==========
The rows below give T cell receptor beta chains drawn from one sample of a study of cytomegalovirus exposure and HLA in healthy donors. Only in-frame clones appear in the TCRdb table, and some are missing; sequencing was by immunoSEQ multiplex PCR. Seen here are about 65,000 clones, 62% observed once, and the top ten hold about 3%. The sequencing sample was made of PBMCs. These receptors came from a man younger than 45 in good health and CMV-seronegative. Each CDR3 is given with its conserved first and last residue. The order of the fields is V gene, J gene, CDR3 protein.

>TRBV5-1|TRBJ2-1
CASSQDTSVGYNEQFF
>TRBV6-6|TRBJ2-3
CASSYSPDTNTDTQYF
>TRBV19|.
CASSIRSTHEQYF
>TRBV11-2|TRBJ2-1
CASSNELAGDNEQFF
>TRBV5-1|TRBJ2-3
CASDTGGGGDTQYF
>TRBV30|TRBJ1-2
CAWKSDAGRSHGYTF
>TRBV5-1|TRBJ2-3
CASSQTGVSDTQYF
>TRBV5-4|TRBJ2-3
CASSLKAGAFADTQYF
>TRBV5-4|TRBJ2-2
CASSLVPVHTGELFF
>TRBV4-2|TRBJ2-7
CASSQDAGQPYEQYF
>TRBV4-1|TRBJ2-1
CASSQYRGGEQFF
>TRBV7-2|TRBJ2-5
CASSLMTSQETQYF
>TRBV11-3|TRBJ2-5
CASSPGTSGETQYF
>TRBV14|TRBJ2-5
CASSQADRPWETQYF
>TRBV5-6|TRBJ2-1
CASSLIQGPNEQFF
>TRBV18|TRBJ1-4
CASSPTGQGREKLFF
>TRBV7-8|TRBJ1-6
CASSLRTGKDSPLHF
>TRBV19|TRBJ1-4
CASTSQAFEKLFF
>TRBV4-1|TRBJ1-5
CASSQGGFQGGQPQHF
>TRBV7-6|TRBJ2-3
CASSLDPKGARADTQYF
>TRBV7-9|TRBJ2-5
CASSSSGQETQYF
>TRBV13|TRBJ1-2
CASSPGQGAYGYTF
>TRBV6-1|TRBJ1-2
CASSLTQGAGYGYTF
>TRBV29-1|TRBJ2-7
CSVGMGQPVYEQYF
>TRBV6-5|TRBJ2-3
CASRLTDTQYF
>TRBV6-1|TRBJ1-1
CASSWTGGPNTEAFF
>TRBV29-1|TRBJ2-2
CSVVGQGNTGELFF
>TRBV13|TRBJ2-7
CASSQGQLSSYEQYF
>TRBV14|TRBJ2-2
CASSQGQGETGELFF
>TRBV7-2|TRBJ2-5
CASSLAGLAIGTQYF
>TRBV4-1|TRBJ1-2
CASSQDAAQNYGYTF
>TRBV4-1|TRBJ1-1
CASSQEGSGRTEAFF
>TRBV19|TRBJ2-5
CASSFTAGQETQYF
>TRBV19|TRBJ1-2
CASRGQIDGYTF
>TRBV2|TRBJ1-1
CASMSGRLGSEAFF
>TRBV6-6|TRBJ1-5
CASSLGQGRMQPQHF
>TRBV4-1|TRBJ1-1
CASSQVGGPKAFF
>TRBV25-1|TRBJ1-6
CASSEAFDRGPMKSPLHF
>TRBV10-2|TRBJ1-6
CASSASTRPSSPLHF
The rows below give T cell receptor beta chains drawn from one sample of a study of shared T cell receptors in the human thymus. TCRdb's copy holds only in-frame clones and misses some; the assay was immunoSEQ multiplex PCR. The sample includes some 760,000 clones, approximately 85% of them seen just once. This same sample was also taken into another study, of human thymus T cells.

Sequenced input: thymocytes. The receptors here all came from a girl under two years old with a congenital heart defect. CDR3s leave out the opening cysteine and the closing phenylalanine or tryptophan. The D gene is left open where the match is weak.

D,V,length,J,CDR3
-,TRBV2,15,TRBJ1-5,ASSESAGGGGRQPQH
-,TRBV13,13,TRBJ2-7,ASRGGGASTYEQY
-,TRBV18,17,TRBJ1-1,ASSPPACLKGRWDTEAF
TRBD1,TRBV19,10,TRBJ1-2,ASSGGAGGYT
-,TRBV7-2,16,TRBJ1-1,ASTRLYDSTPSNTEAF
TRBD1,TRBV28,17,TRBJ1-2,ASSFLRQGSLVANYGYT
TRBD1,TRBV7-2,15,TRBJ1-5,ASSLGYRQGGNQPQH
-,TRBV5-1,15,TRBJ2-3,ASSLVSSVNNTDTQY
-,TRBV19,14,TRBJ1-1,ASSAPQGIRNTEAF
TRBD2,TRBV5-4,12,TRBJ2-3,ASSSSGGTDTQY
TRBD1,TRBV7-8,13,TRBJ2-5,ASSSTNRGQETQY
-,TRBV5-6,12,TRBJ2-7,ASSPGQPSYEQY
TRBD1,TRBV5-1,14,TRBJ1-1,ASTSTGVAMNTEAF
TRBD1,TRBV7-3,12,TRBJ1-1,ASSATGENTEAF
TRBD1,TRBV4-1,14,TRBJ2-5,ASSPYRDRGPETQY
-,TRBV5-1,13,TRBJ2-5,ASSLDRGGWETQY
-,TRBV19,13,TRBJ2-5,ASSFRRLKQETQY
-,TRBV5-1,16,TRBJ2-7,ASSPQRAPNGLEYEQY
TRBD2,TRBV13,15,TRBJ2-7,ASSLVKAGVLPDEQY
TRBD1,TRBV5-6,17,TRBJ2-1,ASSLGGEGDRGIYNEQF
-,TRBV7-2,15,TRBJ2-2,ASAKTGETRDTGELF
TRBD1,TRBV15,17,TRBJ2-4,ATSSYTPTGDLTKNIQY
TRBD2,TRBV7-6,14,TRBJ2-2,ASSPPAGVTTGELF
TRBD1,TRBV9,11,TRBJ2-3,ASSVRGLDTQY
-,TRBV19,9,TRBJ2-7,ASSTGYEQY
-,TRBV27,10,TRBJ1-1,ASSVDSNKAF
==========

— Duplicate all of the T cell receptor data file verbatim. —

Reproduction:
The rows below give T cell receptor beta chains drawn from one sample of a study of cytomegalovirus exposure and HLA in healthy donors. Only in-frame clones appear in the TCRdb table, and some are missing; sequencing was by immunoSEQ multiplex PCR. Seen here are about 65,000 clones, 62% observed once, and the top ten hold about 3%. The sequencing sample was made of PBMCs. These receptors came from a man younger than 45 in good health and CMV-seronegative. Each CDR3 is given with its conserved first and last residue. The order of the fields is V gene, J gene, CDR3 protein.

>TRBV5-1|TRBJ2-1
CASSQDTSVGYNEQFF
>TRBV6-6|TRBJ2-3
CASSYSPDTNTDTQYF
>TRBV19|.
CASSIRSTHEQYF
>TRBV11-2|TRBJ2-1
CASSNELAGDNEQFF
>TRBV5-1|TRBJ2-3
CASDTGGGGDTQYF
>TRBV30|TRBJ1-2
CAWKSDAGRSHGYTF
>TRBV5-1|TRBJ2-3
CASSQTGVSDTQYF
>TRBV5-4|TRBJ2-3
CASSLKAGAFADTQYF
>TRBV5-4|TRBJ2-2
CASSLVPVHTGELFF
>TRBV4-2|TRBJ2-7
CASSQDAGQPYEQYF
>TRBV4-1|TRBJ2-1
CASSQYRGGEQFF
>TRBV7-2|TRBJ2-5
CASSLMTSQETQYF
>TRBV11-3|TRBJ2-5
CASSPGTSGETQYF
>TRBV14|TRBJ2-5
CASSQADRPWETQYF
>TRBV5-6|TRBJ2-1
CASSLIQGPNEQFF
>TRBV18|TRBJ1-4
CASSPTGQGREKLFF
>TRBV7-8|TRBJ1-6
CASSLRTGKDSPLHF
>TRBV19|TRBJ1-4
CASTSQAFEKLFF
>TRBV4-1|TRBJ1-5
CASSQGGFQGGQPQHF
>TRBV7-6|TRBJ2-3
CASSLDPKGARADTQYF
>TRBV7-9|TRBJ2-5
CASSSSGQETQYF
>TRBV13|TRBJ1-2
CASSPGQGAYGYTF
>TRBV6-1|TRBJ1-2
CASSLTQGAGYGYTF
>TRBV29-1|TRBJ2-7
CSVGMGQPVYEQYF
>TRBV6-5|TRBJ2-3
CASRLTDTQYF
>TRBV6-1|TRBJ1-1
CASSWTGGPNTEAFF
>TRBV29-1|TRBJ2-2
CSVVGQGNTGELFF
>TRBV13|TRBJ2-7
CASSQGQLSSYEQYF
>TRBV14|TRBJ2-2
CASSQGQGETGELFF
>TRBV7-2|TRBJ2-5
CASSLAGLAIGTQYF
>TRBV4-1|TRBJ1-2
CASSQDAAQNYGYTF
>TRBV4-1|TRBJ1-1
CASSQEGSGRTEAFF
>TRBV19|TRBJ2-5
CASSFTAGQETQYF
>TRBV19|TRBJ1-2
CASRGQIDGYTF
>TRBV2|TRBJ1-1
CASMSGRLGSEAFF
>TRBV6-6|TRBJ1-5
CASSLGQGRMQPQHF
>TRBV4-1|TRBJ1-1
CASSQVGGPKAFF
>TRBV25-1|TRBJ1-6
CASSEAFDRGPMKSPLHF
>TRBV10-2|TRBJ1-6
CASSASTRPSSPLHF
The rows below give T cell receptor beta chains drawn from one sample of a study of shared T cell receptors in the human thymus. TCRdb's copy holds only in-frame clones and misses some; the assay was immunoSEQ multiplex PCR. The sample includes some 760,000 clones, approximately 85% of them seen just once. This same sample was also taken into another study, of human thymus T cells.

Sequenced input: thymocytes. The receptors here all came from a girl under two years old with a congenital heart defect. CDR3s leave out the opening cysteine and the closing phenylalanine or tryptophan. The D gene is left open where the match is weak.

D,V,length,J,CDR3
-,TRBV2,15,TRBJ1-5,ASSESAGGGGRQPQH
-,TRBV13,13,TRBJ2-7,ASRGGGASTYEQY
-,TRBV18,17,TRBJ1-1,ASSPPACLKGRWDTEAF
TRBD1,TRBV19,10,TRBJ1-2,ASSGGAGGYT
-,TRBV7-2,16,TRBJ1-1,ASTRLYDSTPSNTEAF
TRBD1,TRBV28,17,TRBJ1-2,ASSFLRQGSLVANYGYT
TRBD1,TRBV7-2,15,TRBJ1-5,ASSLGYRQGGNQPQH
-,TRBV5-1,15,TRBJ2-3,ASSLVSSVNNTDTQY
-,TRBV19,14,TRBJ1-1,ASSAPQGIRNTEAF
TRBD2,TRBV5-4,12,TRBJ2-3,ASSSSGGTDTQY
TRBD1,TRBV7-8,13,TRBJ2-5,ASSSTNRGQETQY
-,TRBV5-6,12,TRBJ2-7,ASSPGQPSYEQY
TRBD1,TRBV5-1,14,TRBJ1-1,ASTSTGVAMNTEAF
TRBD1,TRBV7-3,12,TRBJ1-1,ASSATGENTEAF
TRBD1,TRBV4-1,14,TRBJ2-5,ASSPYRDRGPETQY
-,TRBV5-1,13,TRBJ2-5,ASSLDRGGWETQY
-,TRBV19,13,TRBJ2-5,ASSFRRLKQETQY
-,TRBV5-1,16,TRBJ2-7,ASSPQRAPNGLEYEQY
TRBD2,TRBV13,15,TRBJ2-7,ASSLVKAGVLPDEQY
TRBD1,TRBV5-6,17,TRBJ2-1,ASSLGGEGDRGIYNEQF
-,TRBV7-2,15,TRBJ2-2,ASAKTGETRDTGELF
TRBD1,TRBV15,17,TRBJ2-4,ATSSYTPTGDLTKNIQY
TRBD2,TRBV7-6,14,TRBJ2-2,ASSPPAGVTTGELF
TRBD1,TRBV9,11,TRBJ2-3,ASSVRGLDTQY
-,TRBV19,9,TRBJ2-7,ASSTGYEQY
-,TRBV27,10,TRBJ1-1,ASSVDSNKAF